Nassau's spending on outside law firms has increased sharply under County Executive Edward Mangano, prompting complaints of political favoritism even as officials say the policy has saved money.
Mangano, a Republican, reduced the number of lawyers in the county attorney's office from 108 in 2009 -- the last year of Democrat Thomas Suozzi's administration -- to 73 this year, a 32 percent drop.
That cut more than $3 million in employee salaries and benefits, but the office's annual contract costs (largely to pay private counsel to represent Nassau) spiked from $1 million in 2009 to $5 million in 2013.
Top recipients of this outsourcing since 2010 are firms with strong ties to the county GOP, including chairman Joseph Mondello's firm, another that once employed Mangano, and those run by people who have given as much as $52,000 each to Mangano's campaign.
Mangano notes that many of Nassau's top contracted law firms, despite their Republican affiliations, donate to and work for local politicians of both parties. He says contracts are recommended from a list of firms deemed qualified by a panel of deputy county attorneys.
"There's no politics in the selection process," he said.
But Legis. Judith Jacobs (D-Woodbury), a former legislative presiding officer and a leading critic of legal contracts under Mangano, said, "These firms might have qualifications, but is it political? I have to believe it is. We appear to be going down a slippery slope of politics overtaking what's good for the people of Nassau."
Suozzi, at the start of his second term, sought to reduce legal outsourcing by hiring more staff lawyers. In 2006, the county attorney still had $4 million in contracts, but over four years, as its in-house staff grew, that number fell to $2.3 million in 2007, $2.2 million in 2008 and $1.1 million in 2009.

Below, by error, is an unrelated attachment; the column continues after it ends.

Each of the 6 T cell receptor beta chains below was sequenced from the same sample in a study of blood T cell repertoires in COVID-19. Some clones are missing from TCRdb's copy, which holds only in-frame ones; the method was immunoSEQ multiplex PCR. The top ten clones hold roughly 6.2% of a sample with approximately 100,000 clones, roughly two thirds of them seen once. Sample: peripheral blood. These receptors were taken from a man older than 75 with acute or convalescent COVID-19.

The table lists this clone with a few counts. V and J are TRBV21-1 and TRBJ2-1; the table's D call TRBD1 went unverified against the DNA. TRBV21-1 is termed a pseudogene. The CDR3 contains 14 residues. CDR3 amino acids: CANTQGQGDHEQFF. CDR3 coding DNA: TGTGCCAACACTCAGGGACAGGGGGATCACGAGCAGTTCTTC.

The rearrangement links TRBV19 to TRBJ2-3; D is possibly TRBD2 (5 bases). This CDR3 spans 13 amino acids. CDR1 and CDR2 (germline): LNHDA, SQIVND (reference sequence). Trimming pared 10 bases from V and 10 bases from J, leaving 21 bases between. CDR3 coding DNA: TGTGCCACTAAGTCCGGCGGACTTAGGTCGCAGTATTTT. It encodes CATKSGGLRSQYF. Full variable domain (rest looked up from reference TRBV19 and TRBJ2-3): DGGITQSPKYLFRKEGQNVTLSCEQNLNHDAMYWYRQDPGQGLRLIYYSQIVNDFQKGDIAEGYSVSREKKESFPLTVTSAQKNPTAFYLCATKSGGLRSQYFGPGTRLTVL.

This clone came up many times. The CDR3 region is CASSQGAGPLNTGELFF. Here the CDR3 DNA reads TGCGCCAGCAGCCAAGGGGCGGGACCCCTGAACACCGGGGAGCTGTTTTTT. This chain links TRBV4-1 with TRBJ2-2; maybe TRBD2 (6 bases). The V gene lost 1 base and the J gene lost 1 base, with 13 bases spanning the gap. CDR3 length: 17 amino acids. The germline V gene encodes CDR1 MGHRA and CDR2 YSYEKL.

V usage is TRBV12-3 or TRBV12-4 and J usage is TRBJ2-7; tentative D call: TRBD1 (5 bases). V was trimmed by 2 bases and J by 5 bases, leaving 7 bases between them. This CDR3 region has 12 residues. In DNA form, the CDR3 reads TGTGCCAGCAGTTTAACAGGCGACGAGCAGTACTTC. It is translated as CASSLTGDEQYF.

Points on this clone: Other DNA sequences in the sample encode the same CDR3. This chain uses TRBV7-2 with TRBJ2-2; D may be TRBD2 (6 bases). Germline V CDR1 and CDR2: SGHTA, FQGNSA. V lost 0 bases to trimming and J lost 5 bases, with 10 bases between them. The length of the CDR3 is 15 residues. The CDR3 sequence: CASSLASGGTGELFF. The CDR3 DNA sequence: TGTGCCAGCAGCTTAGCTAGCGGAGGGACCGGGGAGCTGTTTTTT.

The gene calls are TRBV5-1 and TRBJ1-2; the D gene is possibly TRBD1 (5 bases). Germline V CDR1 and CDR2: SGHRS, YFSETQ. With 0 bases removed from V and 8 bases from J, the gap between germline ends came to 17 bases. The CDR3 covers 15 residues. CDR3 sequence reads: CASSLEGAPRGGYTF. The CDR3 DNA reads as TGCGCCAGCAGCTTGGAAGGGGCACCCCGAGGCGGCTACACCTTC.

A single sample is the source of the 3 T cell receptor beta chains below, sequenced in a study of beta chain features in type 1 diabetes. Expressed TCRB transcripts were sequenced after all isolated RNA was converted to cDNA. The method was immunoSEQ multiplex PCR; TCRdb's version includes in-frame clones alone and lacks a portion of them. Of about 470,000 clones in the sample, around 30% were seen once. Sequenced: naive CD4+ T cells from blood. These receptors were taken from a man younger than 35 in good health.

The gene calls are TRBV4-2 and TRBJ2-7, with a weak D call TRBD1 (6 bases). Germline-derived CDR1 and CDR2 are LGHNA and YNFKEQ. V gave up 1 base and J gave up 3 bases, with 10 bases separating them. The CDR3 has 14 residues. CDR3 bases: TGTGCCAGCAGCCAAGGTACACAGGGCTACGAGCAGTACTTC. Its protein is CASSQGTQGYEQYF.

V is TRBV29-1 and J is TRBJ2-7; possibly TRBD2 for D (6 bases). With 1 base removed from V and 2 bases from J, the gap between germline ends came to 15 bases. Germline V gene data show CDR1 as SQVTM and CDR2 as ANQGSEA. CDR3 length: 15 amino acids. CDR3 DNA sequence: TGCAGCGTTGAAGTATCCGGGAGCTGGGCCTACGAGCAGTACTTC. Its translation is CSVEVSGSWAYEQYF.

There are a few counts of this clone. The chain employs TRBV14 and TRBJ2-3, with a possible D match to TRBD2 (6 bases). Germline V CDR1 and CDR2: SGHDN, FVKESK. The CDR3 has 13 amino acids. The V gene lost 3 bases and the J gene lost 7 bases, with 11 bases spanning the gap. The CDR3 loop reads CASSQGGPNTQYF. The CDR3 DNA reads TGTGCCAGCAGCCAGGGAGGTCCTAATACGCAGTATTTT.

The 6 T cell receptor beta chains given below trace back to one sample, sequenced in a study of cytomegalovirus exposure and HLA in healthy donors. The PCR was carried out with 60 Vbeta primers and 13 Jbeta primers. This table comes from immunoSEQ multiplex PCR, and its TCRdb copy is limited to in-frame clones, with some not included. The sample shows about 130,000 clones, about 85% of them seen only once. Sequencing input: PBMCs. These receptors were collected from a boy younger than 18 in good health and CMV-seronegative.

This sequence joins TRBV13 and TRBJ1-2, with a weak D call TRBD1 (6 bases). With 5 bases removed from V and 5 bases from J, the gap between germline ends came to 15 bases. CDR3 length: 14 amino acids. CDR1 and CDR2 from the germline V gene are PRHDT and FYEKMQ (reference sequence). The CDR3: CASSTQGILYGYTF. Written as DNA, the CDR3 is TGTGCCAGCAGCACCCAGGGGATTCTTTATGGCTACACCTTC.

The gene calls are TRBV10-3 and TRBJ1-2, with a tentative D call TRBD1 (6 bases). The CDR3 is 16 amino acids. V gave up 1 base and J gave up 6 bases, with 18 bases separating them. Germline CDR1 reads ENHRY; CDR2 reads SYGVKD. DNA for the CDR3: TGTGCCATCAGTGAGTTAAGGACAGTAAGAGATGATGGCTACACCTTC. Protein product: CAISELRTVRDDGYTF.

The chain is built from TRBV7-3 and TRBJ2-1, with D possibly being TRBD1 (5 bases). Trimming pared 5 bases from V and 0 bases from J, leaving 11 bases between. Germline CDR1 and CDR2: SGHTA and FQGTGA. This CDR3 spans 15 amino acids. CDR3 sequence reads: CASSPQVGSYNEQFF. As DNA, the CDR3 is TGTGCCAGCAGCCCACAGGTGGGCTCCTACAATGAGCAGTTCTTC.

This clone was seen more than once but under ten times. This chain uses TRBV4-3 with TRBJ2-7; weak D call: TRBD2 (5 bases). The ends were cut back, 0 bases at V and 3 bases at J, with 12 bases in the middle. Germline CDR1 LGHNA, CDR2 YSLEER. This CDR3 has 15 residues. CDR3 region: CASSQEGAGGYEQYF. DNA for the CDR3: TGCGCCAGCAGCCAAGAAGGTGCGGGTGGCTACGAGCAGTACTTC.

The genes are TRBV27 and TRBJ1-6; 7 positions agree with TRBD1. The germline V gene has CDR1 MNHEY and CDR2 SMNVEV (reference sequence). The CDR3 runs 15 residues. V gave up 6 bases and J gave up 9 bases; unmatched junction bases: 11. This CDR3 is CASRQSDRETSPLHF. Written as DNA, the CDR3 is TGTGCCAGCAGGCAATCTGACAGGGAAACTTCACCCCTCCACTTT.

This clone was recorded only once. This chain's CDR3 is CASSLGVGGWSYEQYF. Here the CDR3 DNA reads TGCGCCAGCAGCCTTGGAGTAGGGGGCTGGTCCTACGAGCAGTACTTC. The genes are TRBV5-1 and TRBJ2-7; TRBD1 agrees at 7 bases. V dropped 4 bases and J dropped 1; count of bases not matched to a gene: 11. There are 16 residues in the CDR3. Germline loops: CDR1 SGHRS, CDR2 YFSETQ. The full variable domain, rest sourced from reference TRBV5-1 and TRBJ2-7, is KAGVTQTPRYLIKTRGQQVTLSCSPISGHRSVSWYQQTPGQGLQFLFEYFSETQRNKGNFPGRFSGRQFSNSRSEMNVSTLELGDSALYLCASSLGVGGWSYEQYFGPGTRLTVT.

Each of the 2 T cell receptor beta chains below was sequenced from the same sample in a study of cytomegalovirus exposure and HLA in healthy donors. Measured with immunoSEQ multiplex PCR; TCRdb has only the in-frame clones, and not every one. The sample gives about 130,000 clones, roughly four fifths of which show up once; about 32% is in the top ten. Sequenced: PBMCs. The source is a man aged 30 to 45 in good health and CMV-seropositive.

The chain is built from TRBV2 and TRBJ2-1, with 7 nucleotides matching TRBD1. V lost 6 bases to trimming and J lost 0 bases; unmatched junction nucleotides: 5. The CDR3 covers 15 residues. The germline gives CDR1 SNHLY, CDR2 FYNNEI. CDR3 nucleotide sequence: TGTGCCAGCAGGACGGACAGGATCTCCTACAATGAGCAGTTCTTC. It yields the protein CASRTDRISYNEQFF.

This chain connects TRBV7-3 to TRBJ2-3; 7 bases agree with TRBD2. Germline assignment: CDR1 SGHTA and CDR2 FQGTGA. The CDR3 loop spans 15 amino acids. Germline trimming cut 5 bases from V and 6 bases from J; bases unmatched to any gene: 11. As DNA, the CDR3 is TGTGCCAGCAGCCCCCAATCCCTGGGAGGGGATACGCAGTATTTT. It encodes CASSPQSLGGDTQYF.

Mangano argues that including several years of spending prior to 2009 is necessary to show that the county attorney under Suozzi previously had a larger in-house staff and still spent a lot on outside firms.
When including the older spending, the administration notes, its increased use of outside counsel has saved money because of the simultaneous in-house cuts. Salaries and benefits for deputy county attorneys totaled about $45 million between 2006 and 2009, and fell to $33 million from 2010-13.
At the same time, county attorney office spending on outside contracts -- including for transcription and expert witness services, as well as legal representation -- totaled $9.7 million from 2006-09 and $19.2 million from 2010-2013. That means the four-year total of personnel plus contracts was $2.3 million less under Mangano, or about $575,000 a year.
The savings come while assuring specialized expertise in complex cases, Mangano said.
"I'd ask taxpayers, 'Would you rather me assign a deputy county attorney to represent you, or a law firm that's practiced in the field for 30 years?' " Mangano said in an interview.
Deputy county attorneys are nonunion positions, so they can be political hires. But the jobs pay just $50,000 for entry-level lawyers, and average less than $80,000 -- meaning they can be less attractive as patronage jobs than other administrative posts. Therefore, the most politically connected lawyers tend to be in private practice.
Rick Su, a University at Buffalo Law School professor who studies municipal law, said Nassau is mirroring a larger trend "unfortunately driven more by politics than by efficiency."
"A lot of it comes down to 'How are you outsourcing and what are you using it for?' " said Su, speaking generally. "Mass outsourcing, especially on routine cases, is problematic."